Award Notes Faculty Member's Impact in Medicine

Dr. Chitra Pai, MD, D(ABMM) wins the Leonard Tow Humanism in Medicine Award for her humanitarian and global approach to health care.

September 11, 2023
 Dr. Chitra Pai  wearing a light purple shirt standing outside

When Dr. Chitra Pai received the message that she had won the Leonard Tow Humanism in Medicine Award, as honored as she was, she wondered what exactly she had done to win. In reflecting, rather than a long list of accomplishments, what she found was gratitude.

“Looking at my entire career trajectory, I think that I was really blessed,” says Pai. “I was blessed, not only to be a doctor, but also a medical teacher because I’m able to help patients and also teach students the best practices I’ve learned.”

For Pai, gratitude began with her grandmother and great aunt. Pai’s great aunt became a doctor in the 1950’s in India at a time when gender inequality made education for women, particularly coeducational education, unheard of. It was this determination and role model that inspired her to follow in their footsteps.

“My grandmother was the one who was hell bent on the fact that her daughter should study medicine and be able to serve the underserved communities,” says Dr. Pai, who found this determination a great influence.

In India, Pai received her Bachelor of Medicine and Bachelor of Surgery (also called the MBBS in the British education system) and an M.D. in Clinical Microbiology and Infectious Diseases. After a few years working as a full-time faculty in medical colleges, teaching and engaging in public health initiatives in India, she had the opportunity to work at a medical school in Nepal, set in the background of the Himalayas with the beautiful snow-clad mountains. Aside from teaching medical students and directing the clinical microbiology laboratory there, she had the opportunity to go out on community outreach projects. Many of the villages were remote, without electricity, over terrain so tough that medical equipment and supplies had to be transported by donkeys.

Dr. Pai’s career includes working at medical schools and affiliated hospitals in India, Nepal, and the Caribbean, where she engaged in various projects addressing HIV/AIDS, leprosy, tuberculosis, malaria, community health, and global health initiatives. Her experiences in different countries have provided her with a unique perspective on healthcare, witnessing firsthand how different it is for many around the world. It also taught Pai to work with limited resources, and firsthand experience treating infectious diseases that are almost nonexistent in the US.

Dr. Pai is passionate about bringing together her knowledge and global experiences for teaching her medical and masters students through innovative techniques. She was awarded a FAIMER (Foundation for Advancement of International Medical Education and Research) fellowship by FAIMER foundation, Philadelphia and completed her postdoctoral training at the University of Minnesota, Minneapolis. She is board certified by the American Board of Medical Microbiology.

Now as a faculty member at Touro University California College of Osteopathic Medicine (TUCOM) since 2018, Pai combines her medical expertise with her passion for teaching, community outreach, and international collaboration. She is certified by the Association of College and University Educators (ACUE), USA in ‘Effective Teaching Practices in Higher Education’ and in ‘Inclusive Teaching for Equitable Learning’. During the pandemic, she was awarded a ‘Innovation in Teaching’ grant by the Office of the Provost and the TUC Center for Innovative Teaching and Learning. She has also received the Best Professor of the Year awards in Basic Sciences every year after she joined TUCOM and more recently was honored with the university wide 2021 First Annual TUC Outstanding Teaching Award by TU California and the 2022 Presidential Faculty Excellence in Teaching Award for the Touro College and University System (TCUS)-across all TCUS constituent colleges in New York, Nevada, and California.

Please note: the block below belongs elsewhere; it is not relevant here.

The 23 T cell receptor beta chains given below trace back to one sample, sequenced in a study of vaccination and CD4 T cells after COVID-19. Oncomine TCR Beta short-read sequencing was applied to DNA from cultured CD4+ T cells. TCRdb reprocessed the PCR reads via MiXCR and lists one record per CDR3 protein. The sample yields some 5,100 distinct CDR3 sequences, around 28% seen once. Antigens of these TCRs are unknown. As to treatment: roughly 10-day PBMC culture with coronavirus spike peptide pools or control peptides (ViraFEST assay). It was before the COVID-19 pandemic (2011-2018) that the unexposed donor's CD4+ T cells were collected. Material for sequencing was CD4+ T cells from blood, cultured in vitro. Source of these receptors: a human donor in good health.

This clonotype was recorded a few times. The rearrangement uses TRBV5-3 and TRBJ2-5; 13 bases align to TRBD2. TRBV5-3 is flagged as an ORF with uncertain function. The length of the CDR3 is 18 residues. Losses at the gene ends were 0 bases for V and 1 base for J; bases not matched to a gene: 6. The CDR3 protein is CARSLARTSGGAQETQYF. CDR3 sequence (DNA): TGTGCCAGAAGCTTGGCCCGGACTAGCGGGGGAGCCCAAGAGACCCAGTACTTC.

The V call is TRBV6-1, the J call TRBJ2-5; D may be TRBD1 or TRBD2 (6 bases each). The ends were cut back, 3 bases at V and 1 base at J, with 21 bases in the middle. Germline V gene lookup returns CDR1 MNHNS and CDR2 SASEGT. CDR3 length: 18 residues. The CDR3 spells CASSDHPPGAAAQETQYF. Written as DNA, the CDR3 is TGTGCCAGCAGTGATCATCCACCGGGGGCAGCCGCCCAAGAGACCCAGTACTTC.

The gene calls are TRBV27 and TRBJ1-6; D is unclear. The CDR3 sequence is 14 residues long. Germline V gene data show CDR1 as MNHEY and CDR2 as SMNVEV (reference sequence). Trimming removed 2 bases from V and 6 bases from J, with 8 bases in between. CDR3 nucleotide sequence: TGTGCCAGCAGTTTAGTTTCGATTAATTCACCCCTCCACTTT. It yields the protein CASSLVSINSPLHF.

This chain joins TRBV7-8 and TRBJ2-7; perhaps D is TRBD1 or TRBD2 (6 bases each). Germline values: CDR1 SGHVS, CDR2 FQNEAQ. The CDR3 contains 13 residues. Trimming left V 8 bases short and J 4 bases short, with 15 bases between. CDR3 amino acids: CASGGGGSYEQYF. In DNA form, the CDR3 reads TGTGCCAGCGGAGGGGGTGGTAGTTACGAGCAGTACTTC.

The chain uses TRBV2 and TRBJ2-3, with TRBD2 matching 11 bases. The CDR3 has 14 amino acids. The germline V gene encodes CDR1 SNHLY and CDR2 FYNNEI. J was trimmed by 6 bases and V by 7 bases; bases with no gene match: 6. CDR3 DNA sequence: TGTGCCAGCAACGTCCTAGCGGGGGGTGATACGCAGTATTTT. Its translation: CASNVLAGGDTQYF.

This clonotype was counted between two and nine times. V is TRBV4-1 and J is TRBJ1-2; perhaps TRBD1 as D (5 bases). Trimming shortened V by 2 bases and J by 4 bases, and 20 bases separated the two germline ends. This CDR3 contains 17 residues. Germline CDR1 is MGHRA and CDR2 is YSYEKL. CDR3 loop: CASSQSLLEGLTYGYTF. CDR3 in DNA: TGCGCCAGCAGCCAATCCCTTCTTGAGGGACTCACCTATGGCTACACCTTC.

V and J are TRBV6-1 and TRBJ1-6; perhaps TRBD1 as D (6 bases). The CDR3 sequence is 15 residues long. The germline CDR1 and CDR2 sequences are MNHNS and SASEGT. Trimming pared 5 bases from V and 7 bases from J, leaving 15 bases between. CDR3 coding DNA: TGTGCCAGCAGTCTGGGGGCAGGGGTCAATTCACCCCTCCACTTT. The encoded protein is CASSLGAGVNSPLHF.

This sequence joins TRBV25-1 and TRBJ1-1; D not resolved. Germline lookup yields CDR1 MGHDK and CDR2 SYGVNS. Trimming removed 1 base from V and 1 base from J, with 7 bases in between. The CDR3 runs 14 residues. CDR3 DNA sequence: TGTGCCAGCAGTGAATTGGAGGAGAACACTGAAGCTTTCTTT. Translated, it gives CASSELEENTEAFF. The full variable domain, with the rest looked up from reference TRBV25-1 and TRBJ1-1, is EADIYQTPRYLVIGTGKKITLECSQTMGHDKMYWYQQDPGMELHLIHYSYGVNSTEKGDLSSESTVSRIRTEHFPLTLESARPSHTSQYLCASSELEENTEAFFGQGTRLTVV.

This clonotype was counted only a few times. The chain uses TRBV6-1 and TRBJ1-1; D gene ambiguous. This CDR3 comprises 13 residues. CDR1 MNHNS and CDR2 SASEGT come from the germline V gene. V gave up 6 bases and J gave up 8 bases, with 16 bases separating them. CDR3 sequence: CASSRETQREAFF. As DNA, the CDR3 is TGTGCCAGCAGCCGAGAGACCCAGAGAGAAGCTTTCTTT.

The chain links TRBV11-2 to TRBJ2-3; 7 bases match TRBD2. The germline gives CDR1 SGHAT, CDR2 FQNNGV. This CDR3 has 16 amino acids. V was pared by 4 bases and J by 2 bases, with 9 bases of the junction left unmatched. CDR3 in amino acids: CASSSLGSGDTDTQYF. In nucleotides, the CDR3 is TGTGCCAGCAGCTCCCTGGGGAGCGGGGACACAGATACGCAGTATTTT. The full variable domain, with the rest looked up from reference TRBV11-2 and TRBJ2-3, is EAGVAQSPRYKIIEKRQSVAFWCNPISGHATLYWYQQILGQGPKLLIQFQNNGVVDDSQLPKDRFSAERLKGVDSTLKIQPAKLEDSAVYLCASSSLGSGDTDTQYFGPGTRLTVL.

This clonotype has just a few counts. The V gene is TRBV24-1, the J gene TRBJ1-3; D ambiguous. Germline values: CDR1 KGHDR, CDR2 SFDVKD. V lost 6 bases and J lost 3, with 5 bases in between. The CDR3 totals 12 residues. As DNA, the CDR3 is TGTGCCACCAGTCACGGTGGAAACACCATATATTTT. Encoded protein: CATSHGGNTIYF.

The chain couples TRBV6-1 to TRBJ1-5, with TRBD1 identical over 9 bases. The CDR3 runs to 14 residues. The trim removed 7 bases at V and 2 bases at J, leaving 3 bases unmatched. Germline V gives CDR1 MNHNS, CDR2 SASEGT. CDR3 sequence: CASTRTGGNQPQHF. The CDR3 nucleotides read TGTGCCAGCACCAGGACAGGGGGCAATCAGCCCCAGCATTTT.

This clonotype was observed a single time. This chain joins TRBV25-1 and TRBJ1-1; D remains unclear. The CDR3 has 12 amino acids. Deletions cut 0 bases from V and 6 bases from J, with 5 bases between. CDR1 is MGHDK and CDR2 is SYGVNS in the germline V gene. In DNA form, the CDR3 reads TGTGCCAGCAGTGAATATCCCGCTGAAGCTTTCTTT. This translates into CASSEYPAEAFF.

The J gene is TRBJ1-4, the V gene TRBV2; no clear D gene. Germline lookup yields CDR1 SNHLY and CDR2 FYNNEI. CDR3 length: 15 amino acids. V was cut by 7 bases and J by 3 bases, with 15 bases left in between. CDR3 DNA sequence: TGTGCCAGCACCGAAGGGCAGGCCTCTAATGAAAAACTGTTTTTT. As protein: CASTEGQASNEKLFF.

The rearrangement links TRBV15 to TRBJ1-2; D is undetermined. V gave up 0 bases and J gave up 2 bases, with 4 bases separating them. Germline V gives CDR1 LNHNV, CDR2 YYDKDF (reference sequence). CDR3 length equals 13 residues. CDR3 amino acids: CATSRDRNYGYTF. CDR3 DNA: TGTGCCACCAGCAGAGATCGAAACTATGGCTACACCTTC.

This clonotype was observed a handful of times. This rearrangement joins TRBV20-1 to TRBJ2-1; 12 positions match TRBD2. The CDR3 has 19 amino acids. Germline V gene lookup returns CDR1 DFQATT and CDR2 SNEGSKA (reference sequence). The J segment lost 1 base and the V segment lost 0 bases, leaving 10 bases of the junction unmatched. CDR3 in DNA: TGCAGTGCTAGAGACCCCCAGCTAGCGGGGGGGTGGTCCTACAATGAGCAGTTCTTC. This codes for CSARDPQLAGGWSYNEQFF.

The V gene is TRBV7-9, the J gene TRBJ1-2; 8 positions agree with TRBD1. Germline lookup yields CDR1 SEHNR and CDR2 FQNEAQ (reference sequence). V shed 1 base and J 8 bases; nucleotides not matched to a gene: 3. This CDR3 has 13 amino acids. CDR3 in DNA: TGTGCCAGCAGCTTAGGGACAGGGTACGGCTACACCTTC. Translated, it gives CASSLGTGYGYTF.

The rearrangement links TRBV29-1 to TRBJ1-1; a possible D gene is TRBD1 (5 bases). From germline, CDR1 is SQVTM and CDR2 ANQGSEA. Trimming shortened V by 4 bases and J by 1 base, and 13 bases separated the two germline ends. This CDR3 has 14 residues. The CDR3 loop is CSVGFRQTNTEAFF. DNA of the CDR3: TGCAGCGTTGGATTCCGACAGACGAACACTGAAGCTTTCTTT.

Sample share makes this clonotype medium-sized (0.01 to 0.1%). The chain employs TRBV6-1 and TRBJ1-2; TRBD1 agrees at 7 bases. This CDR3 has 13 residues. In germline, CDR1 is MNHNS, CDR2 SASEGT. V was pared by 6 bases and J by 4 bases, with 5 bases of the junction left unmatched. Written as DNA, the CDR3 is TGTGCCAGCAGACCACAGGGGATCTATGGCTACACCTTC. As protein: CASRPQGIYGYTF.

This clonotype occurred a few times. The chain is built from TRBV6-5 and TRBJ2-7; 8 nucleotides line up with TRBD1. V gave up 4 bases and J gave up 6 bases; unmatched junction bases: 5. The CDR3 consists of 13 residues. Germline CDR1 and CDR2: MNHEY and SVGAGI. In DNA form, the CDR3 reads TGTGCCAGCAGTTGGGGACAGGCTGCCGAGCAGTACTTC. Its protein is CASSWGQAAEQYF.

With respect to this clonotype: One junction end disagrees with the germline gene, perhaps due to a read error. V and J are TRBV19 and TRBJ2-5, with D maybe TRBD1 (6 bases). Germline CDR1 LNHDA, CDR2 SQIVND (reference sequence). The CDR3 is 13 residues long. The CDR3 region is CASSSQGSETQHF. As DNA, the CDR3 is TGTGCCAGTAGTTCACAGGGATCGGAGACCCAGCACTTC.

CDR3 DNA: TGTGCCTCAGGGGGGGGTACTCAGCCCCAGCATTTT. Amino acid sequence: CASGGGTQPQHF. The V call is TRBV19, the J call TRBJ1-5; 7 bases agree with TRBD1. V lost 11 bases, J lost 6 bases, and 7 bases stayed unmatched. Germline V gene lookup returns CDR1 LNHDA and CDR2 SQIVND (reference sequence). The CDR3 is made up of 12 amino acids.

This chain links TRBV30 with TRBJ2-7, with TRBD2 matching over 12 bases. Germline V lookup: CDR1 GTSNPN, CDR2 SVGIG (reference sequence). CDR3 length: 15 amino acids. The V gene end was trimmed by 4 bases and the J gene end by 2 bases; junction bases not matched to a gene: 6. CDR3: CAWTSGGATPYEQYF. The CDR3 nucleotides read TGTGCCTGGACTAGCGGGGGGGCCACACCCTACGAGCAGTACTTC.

As the Global Health Program International Coordinator at the TU College of Osteopathic Medicine, Pai leads groups of students to international hospitals for summer internships. This past summer, Pai took students to Kasturba Medical College, MAHE in Manipal, India to gain early clinical experience at a specialty hospital as well as peripheral rural hospitals that serve marginalized and underserved communities.

“What we hope our students have gained is not only early clinical experience, but also the perspective of what it is to work with underprivileged and marginalized populations and to develop cultural humility,” says Dr. Pai, who is grateful that her skills can help so many. “It's nice to teach students, and overall, it's great to walk shoulder to shoulder with them and be able to serve the community.”

Her dedication extends beyond patient care and medical education. Pai is involved in training the next generation of healthcare professionals, instilling in them the values of empathy and cultural humility. She believes that by educating medical students to understand the diverse needs of patients and communities outside of their norm, they become well-rounded and socially conscious practitioners.